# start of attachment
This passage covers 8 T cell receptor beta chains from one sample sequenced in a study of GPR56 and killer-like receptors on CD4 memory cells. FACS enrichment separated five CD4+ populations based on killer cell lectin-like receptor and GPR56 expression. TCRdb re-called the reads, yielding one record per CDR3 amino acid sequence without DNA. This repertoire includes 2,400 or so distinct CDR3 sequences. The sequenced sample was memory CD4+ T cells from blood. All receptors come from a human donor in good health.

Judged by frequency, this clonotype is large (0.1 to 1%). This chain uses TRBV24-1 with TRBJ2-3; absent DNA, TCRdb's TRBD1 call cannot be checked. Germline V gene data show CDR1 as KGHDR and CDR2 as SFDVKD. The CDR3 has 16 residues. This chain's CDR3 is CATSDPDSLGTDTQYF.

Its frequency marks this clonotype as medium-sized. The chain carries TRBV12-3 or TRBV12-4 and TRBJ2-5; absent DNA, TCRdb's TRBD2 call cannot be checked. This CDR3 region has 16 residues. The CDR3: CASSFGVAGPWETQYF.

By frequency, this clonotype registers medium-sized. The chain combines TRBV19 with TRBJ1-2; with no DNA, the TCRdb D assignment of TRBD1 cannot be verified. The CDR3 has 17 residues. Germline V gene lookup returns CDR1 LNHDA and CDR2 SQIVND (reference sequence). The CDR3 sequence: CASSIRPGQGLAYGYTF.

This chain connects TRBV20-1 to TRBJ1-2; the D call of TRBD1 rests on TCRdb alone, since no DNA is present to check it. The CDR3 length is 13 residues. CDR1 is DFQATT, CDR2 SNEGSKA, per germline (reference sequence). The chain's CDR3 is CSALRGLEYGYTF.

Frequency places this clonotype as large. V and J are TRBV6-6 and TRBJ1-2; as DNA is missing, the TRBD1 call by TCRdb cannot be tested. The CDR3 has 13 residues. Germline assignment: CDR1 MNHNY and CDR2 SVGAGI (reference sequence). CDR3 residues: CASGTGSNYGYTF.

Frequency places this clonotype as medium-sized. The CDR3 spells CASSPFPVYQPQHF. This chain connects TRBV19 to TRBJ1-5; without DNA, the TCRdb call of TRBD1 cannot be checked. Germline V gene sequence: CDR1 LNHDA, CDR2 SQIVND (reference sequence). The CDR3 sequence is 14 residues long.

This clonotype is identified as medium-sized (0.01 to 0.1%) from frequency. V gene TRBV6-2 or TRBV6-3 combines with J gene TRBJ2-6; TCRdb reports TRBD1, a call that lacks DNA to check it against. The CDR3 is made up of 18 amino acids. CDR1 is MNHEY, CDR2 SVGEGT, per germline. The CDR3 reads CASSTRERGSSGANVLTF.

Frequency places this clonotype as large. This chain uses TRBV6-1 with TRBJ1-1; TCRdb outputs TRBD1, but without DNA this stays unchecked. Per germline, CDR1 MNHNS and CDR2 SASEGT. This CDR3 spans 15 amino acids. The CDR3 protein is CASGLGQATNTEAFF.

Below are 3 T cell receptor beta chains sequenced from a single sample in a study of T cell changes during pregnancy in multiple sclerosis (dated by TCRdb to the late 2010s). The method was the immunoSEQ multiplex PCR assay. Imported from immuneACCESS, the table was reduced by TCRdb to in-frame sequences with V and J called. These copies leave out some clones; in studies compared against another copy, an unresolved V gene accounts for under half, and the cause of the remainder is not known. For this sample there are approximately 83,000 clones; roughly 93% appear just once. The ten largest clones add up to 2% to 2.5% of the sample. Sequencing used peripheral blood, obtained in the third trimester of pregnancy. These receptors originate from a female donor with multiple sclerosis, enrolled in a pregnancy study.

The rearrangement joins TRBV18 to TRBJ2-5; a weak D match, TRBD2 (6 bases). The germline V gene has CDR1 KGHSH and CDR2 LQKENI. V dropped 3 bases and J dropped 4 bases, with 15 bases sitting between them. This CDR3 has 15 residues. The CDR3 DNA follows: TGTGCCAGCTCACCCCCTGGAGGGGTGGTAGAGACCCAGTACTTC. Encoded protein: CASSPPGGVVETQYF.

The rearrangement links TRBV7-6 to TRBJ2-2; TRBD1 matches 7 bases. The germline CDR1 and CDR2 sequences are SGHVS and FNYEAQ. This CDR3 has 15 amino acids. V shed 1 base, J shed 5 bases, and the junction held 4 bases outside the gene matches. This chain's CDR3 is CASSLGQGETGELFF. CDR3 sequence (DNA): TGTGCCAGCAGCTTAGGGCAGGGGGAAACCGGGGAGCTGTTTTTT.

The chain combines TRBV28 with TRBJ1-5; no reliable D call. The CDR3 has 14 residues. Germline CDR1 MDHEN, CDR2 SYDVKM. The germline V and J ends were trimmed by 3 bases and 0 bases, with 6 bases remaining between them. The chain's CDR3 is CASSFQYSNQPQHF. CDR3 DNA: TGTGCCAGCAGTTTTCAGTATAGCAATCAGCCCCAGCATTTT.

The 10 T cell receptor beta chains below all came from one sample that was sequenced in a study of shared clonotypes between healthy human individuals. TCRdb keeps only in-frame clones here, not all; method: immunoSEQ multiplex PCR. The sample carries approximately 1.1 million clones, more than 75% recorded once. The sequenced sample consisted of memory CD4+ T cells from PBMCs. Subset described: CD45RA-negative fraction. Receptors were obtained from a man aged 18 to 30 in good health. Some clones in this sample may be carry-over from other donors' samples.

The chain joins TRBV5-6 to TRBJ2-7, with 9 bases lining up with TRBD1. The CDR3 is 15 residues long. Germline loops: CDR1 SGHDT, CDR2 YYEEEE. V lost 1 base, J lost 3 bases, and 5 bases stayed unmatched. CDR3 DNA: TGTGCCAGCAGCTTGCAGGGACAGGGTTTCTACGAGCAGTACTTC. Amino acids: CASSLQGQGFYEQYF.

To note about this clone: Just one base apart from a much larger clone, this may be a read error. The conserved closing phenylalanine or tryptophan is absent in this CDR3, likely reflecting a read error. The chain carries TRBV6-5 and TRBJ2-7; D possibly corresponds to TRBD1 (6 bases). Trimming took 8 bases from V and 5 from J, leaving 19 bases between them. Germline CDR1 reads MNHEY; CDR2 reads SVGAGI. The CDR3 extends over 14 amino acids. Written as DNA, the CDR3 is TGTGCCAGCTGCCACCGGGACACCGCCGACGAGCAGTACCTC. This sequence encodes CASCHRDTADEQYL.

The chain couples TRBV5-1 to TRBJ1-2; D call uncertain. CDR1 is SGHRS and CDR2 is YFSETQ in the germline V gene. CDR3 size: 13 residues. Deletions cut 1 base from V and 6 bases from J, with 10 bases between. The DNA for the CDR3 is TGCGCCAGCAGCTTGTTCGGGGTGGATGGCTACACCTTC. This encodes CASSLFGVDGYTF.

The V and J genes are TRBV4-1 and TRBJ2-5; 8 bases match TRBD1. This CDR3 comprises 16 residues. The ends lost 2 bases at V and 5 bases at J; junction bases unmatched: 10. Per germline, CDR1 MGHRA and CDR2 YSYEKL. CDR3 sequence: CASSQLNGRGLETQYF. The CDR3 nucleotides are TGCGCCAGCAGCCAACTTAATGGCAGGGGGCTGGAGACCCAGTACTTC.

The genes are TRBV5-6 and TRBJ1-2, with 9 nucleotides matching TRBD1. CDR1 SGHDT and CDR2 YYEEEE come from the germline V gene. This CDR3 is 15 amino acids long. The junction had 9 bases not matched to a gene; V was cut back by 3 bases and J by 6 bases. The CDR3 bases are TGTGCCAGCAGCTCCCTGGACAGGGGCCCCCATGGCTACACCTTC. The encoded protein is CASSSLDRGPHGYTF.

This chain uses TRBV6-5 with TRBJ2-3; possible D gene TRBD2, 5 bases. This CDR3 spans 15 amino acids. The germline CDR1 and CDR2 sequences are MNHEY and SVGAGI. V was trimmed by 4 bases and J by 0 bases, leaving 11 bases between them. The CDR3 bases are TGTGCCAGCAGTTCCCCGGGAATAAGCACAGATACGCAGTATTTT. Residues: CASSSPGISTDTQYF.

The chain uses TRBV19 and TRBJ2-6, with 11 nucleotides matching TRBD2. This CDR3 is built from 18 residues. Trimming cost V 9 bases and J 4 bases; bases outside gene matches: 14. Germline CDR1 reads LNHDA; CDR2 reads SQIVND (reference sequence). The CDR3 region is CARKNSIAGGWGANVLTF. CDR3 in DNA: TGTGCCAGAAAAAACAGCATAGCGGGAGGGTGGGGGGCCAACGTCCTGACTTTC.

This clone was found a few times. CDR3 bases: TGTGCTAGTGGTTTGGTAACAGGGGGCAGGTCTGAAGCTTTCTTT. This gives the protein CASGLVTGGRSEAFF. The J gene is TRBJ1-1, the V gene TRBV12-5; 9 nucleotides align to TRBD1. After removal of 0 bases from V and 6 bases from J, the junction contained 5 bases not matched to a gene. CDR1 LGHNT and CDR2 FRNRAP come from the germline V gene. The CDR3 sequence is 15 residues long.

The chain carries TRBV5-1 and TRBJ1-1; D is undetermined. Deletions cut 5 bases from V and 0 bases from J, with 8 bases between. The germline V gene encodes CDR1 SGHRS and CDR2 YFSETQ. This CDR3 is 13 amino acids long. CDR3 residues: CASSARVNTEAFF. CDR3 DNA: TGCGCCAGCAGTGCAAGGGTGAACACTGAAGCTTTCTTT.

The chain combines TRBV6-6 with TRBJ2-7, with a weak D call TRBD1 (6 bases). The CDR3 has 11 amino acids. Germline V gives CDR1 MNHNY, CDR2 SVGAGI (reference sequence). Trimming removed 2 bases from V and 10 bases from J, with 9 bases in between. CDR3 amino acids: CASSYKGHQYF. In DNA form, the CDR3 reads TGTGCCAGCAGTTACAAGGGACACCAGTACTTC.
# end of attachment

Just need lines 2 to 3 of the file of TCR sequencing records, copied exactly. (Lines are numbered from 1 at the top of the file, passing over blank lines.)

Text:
Judged by frequency, this clonotype is large (0.1 to 1%). This chain uses TRBV24-1 with TRBJ2-3; absent DNA, TCRdb's TRBD1 call cannot be checked. Germline V gene data show CDR1 as KGHDR and CDR2 as SFDVKD. The CDR3 has 16 residues. This chain's CDR3 is CATSDPDSLGTDTQYF.

Its frequency marks this clonotype as medium-sized. The chain carries TRBV12-3 or TRBV12-4 and TRBJ2-5; absent DNA, TCRdb's TRBD2 call cannot be checked. This CDR3 region has 16 residues. The CDR3: CASSFGVAGPWETQYF.